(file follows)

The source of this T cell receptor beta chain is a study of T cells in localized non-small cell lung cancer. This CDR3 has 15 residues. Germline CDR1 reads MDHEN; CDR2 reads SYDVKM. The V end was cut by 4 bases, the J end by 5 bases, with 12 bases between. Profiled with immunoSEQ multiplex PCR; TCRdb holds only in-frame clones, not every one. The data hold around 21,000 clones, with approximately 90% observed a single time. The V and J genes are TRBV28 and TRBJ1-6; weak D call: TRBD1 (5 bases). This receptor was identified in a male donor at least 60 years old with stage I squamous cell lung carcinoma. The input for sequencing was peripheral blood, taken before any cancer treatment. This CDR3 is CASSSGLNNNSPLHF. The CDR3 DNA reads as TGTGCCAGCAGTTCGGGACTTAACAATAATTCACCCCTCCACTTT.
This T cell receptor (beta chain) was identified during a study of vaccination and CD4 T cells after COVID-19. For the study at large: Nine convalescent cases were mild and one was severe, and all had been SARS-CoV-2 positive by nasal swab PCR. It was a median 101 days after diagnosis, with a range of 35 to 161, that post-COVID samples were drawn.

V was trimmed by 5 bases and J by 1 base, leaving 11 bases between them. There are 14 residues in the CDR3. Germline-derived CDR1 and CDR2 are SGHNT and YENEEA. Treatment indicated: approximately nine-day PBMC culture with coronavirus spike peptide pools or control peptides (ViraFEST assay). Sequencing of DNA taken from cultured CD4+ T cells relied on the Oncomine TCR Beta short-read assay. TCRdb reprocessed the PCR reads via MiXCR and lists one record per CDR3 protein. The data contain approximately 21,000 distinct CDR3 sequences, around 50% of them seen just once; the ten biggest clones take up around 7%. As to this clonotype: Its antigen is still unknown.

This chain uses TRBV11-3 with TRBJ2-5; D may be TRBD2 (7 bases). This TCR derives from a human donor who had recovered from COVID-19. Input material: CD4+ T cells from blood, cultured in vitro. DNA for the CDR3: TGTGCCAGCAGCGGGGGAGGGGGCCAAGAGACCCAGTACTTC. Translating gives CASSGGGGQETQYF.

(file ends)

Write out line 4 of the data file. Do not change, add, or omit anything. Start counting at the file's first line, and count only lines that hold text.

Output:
This chain uses TRBV11-3 with TRBJ2-5; D may be TRBD2 (7 bases). This TCR derives from a human donor who had recovered from COVID-19. Input material: CD4+ T cells from blood, cultured in vitro. DNA for the CDR3: TGTGCCAGCAGCGGGGGAGGGGGCCAAGAGACCCAGTACTTC. Translating gives CASSGGGGQETQYF.